It’s not only the Halloween season that calls for people to make fake blood. Entertainment such as plays, movies, video, even the popular Cosplay niche where people dress up like vampires and monsters calls for someone to come up with a good looking fake blood solution. Now there are many ways to make fake blood and it depends on the venue. Fake blood under hot studio lights is going to come from a combination of things that won’t evaporate and crumble. Fake blood for costume parties or contests you don’t want to use dyes tht stain things permanently or rub off on other objects and people.
Another thing to watch out for are toxic materials and flammable ones. You don’t want to look cool in your vampire outfit when someone with a cigarette passes by and you burst into flames. You might be the life of the party but a hospital trip is no prize. Paints that are toxic are only good for props like fake guillotines or weapons such as swords and axes. Remember, if you get it on your skin, you’ll get it “in” your skin. Also, consider kids and pets. Red is a tempting color to lick or taste and you don’t want to end up with someone sick. That all being said, let’s look at some ways to make fake blood.
The old standby is ketchup aka catsup, tomato paste or sauce. The advantage to this age old tied and true method is that it’s safe and easy to use. By adding a little water you can make a great looking fake blood solution. It usually washes out easy and there’s no danger of getting someone injured. Adding a bit of food coloring or maple syrup you can make all sorts of consistencies from thick to thin, bright to dark magenta. It stands up against light and on the stage very well. One of the best and oldest forms of fake blood there is.
2.) Food coloring
Of course there’s always food coloring and its been around quite a long time and as reliable as ketchup. The problem with food coloring is that sometimes it can be impossible to remove from a costume especially when mixed with other substances. Food coloring usually is made up from crushed insects. Beetles most likely. It’s tough but safe and with some added goodies can look so much like real blood that it can startle people. Sometimes floor, oatmeal, cornmeal, coffee grounds, are added to enhance the effect. Food coloring isn’t flammable so no problem there. It holds up well on camera, on stage, and film. It’s good to test different combinations to see what works best. The red dye is strong enough to withstand mixing with safe substances and should allow for lots of fun.
3.) Cosmetic paint
Nowadays because of the explosion in popularity of Cosplay aka Costume Play, manufacturers have come up with all sorts of new cosmetic applications so that people can dress up as characters from every area of fiction, history, and more. Fake blood is an important part of this industry and format so getting just the right combination is important if one is to stand out. Even though these companies make fake blood products they might not really be as good as the stuff you can make at home. If everyone is using the same manufactured fake blood product everyone looks the same. A real maestro wants to stand out and that means making their own fake blood. Using a ready made cosmetic product like something powdered yet red, even red lipstick but not fingernail polish, you can experiment and make safe and effective fake blood and still save money.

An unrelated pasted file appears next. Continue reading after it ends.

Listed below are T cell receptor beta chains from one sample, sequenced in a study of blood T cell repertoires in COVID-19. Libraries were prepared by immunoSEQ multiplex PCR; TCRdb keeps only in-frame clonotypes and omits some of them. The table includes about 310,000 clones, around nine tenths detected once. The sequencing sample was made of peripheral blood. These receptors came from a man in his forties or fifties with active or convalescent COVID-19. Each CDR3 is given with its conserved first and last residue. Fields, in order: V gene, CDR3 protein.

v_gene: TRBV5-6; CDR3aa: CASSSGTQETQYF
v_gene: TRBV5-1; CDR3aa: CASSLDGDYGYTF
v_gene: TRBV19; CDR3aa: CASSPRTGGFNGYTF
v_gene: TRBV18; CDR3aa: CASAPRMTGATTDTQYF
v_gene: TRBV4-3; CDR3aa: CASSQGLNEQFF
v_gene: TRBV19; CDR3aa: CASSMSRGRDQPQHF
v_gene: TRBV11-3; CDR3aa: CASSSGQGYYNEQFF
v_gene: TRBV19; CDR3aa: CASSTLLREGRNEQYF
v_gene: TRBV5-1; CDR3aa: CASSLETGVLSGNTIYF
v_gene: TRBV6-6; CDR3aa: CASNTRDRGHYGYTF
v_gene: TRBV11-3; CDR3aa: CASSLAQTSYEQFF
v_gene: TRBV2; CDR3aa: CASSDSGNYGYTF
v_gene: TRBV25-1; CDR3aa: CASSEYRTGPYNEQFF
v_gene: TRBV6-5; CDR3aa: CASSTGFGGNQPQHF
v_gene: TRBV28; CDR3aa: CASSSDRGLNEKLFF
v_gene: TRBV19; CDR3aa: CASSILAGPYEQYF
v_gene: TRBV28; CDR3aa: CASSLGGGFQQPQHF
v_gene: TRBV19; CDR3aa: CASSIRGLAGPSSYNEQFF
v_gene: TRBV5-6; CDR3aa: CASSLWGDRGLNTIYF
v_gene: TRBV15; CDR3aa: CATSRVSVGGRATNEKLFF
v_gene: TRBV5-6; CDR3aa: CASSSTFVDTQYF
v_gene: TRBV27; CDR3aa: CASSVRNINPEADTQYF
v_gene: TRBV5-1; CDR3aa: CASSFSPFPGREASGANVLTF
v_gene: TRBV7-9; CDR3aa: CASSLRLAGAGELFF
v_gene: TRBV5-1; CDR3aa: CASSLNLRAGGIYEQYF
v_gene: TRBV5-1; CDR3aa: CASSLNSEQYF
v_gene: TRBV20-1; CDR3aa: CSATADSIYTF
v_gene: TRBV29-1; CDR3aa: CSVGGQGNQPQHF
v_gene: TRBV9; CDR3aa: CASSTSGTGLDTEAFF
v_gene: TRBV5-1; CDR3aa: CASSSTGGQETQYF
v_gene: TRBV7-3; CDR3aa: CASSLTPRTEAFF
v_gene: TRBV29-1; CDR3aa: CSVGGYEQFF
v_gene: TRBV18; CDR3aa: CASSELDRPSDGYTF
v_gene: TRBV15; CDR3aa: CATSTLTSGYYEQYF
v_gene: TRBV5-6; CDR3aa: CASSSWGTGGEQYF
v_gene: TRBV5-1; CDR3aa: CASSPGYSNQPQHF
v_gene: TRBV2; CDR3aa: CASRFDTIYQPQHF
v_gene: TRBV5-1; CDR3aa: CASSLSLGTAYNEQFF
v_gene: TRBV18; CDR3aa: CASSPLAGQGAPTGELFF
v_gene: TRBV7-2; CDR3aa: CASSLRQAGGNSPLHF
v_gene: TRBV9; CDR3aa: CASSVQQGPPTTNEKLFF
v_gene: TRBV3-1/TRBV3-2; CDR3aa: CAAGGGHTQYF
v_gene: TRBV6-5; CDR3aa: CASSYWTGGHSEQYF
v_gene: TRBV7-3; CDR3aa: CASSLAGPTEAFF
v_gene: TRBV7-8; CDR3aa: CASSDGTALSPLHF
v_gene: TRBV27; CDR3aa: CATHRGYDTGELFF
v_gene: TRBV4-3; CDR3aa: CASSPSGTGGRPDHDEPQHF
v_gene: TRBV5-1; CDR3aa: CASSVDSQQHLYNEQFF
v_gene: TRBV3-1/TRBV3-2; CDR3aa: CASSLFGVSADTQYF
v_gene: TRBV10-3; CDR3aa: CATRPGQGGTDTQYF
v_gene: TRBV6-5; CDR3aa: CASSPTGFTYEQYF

4.) Fruits and veggies
Talk about going green when it comes to making fake blood! Yes, you can use fruits and vegetables to make that deep or bright red blood. Ketchup as mentioned before is a top one but it takes finesse to use other produce such as cherries, blackberries, and the like. These are cheap yet call for the professional touch. Squeezing, straining, boiling may be needed to extract the rich color but none of the sugars which can crystallize. Once the juice colors are extracted you need to know what other substances to mix with it to lighten or darken and make a constancy that is passable. It’s not an approach for amateurs and young people should have adults around only because it can be quite a mess to clean up.
There are lots of colored syrups around and make great sources of fake blood. Problem is if they get on clothes you can probably forget it. Skin is tough too because if left on for a long time it can tighten up the skin. There are ways to dilute syrup with oils and water but you need to know what you’re doing and expect to do some cleaning up afterward. Try to stay away from syrups with high fructose corn syrup as they’re thicker and tougher. Look for natural syrups as they’re easier to work with and easier to clean.
The fun of play can take any form and people who like to dress up as vampires, monsters, or who are putting together shows for big screen or small, the know-how to make fake blood is an age old stage ploy that goes back so far no one can probably nail down where it started.
Since people have been appearing on stages like in ancient Greece or earlier, the need for fake blood has been essential especially in operas and don’t even mention anything Shakespearean. There’s fake blood all over the place in classical drama. As the invention of the camera came into play, ways to make fake blood changed and sometimes things like paint and tomato paste and such didn’t look real. For instance in the classic horror movie Psycho by director Alfred Hitchcock he used chocolate syrup instead as he didn’t have or use color film. In today’s big cinema productions there are sometimes patented solutions created by the top special effects masters like the late Stan Winston of Alien and Predator fame.
Fake blood is just as valuable a part of entertainment as any other special effect and won’t go away anytime soon.